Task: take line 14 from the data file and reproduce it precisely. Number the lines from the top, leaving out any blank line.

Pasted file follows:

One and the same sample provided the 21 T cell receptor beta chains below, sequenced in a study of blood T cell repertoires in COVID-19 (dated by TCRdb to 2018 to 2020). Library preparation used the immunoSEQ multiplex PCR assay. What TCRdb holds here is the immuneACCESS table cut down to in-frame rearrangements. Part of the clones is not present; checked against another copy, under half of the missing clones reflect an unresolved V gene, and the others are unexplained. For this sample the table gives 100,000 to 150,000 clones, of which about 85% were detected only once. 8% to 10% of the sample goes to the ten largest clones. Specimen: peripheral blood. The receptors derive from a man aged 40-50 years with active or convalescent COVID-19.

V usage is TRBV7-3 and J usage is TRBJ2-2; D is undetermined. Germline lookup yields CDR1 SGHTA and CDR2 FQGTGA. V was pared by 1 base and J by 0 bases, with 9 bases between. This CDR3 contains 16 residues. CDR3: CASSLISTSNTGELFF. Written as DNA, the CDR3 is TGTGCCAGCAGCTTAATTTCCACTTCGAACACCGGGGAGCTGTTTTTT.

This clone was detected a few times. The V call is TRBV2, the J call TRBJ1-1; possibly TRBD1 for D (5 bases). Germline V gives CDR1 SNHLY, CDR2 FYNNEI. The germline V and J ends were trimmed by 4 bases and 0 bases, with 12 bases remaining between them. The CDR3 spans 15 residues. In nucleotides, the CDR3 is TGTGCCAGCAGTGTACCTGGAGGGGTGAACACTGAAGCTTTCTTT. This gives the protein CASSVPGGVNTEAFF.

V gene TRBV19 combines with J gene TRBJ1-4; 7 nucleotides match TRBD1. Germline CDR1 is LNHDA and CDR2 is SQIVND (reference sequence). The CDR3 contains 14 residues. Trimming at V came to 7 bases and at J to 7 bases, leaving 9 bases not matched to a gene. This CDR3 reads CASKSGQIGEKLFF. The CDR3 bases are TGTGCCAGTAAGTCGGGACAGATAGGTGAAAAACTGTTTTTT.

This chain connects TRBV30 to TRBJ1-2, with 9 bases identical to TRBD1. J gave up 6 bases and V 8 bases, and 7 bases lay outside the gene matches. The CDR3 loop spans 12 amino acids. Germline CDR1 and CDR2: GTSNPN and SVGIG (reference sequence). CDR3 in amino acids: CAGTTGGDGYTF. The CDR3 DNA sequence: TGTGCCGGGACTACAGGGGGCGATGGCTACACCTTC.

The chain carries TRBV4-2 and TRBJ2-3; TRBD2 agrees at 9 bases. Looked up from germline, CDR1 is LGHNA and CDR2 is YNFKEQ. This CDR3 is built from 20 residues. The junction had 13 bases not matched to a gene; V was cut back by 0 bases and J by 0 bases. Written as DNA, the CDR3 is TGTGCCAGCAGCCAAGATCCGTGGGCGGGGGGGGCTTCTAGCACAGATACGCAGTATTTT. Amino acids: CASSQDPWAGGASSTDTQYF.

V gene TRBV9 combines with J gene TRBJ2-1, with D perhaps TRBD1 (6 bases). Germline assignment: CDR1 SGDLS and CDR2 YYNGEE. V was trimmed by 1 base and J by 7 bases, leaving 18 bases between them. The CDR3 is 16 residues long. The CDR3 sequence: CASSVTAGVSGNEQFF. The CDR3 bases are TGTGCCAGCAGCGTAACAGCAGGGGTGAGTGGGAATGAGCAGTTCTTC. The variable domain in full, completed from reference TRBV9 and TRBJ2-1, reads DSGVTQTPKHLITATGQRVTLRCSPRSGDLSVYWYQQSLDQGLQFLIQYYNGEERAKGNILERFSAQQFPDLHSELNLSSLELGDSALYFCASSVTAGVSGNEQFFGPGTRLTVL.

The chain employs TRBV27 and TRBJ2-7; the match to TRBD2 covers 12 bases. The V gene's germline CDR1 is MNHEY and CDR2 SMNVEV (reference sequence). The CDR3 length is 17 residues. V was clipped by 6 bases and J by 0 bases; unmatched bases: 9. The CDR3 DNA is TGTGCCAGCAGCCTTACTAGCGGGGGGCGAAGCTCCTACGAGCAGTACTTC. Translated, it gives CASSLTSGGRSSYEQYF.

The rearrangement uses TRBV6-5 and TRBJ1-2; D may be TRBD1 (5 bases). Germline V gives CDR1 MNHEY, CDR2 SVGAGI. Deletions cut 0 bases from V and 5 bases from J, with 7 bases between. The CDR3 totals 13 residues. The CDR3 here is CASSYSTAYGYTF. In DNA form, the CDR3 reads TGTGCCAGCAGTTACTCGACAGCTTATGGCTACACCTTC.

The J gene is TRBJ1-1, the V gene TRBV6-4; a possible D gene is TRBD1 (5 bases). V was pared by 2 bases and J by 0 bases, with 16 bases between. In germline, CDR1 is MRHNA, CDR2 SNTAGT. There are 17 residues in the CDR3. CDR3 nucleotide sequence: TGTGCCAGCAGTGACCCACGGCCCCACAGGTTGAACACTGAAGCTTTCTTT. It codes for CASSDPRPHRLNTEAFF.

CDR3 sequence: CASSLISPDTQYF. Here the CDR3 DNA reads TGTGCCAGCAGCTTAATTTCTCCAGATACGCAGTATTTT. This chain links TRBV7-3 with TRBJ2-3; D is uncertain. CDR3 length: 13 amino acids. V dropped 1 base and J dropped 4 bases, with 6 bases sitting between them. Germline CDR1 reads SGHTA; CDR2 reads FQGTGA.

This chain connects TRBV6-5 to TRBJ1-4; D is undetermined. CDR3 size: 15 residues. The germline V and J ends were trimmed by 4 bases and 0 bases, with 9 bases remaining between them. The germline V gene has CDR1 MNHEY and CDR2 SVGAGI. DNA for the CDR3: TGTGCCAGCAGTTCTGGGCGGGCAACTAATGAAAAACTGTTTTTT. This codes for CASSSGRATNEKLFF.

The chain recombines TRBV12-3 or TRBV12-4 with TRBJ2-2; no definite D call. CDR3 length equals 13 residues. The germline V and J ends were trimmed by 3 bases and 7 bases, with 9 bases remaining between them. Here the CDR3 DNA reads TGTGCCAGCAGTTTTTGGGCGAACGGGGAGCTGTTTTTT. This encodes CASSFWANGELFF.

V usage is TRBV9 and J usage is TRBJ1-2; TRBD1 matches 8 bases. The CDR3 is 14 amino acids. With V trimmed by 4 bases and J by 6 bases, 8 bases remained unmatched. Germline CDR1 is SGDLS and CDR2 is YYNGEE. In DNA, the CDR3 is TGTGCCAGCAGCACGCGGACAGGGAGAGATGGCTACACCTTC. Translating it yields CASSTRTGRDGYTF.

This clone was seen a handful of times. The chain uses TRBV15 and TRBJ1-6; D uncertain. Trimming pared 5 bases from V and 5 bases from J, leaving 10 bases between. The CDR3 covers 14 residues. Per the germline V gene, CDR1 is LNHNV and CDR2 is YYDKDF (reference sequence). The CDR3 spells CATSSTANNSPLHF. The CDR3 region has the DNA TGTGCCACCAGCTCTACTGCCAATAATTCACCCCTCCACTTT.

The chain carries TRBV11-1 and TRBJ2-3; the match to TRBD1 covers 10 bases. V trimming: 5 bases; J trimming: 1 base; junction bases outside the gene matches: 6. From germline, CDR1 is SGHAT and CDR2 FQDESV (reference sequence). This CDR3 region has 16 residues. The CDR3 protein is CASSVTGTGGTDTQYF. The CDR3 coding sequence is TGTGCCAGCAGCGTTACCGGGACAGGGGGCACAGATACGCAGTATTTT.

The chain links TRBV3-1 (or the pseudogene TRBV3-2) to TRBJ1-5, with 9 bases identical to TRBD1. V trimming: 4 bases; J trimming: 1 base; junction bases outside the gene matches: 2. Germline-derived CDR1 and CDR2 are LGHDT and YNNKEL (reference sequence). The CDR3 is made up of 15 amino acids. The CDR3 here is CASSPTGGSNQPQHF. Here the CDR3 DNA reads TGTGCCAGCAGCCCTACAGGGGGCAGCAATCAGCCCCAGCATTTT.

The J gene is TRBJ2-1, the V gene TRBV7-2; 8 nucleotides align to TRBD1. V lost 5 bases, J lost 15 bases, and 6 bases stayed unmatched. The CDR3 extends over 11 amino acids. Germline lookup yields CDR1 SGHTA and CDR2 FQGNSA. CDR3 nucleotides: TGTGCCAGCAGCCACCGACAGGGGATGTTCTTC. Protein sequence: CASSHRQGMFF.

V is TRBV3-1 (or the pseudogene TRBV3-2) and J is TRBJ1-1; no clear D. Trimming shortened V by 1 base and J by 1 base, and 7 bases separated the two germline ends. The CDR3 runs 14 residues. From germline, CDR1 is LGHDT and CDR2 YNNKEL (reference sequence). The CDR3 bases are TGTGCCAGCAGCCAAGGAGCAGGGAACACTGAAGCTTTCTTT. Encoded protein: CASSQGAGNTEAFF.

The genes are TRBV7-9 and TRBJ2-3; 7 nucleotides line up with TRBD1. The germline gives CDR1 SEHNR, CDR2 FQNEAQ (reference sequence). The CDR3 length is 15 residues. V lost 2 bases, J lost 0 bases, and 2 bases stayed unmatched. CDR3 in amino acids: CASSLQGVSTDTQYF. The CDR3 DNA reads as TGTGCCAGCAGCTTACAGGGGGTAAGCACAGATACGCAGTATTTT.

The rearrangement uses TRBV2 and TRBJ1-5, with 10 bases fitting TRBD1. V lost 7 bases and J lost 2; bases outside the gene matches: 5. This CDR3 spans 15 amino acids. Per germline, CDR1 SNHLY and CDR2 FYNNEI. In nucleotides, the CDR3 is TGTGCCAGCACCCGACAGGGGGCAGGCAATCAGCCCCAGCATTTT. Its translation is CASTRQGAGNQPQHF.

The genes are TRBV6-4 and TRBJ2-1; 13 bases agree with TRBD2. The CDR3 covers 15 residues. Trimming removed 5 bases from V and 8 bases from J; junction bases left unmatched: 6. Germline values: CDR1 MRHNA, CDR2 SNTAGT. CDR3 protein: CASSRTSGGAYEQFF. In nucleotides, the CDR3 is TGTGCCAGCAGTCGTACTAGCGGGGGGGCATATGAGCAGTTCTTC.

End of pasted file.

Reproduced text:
V usage is TRBV9 and J usage is TRBJ1-2; TRBD1 matches 8 bases. The CDR3 is 14 amino acids. With V trimmed by 4 bases and J by 6 bases, 8 bases remained unmatched. Germline CDR1 is SGDLS and CDR2 is YYNGEE. In DNA, the CDR3 is TGTGCCAGCAGCACGCGGACAGGGAGAGATGGCTACACCTTC. Translating it yields CASSTRTGRDGYTF.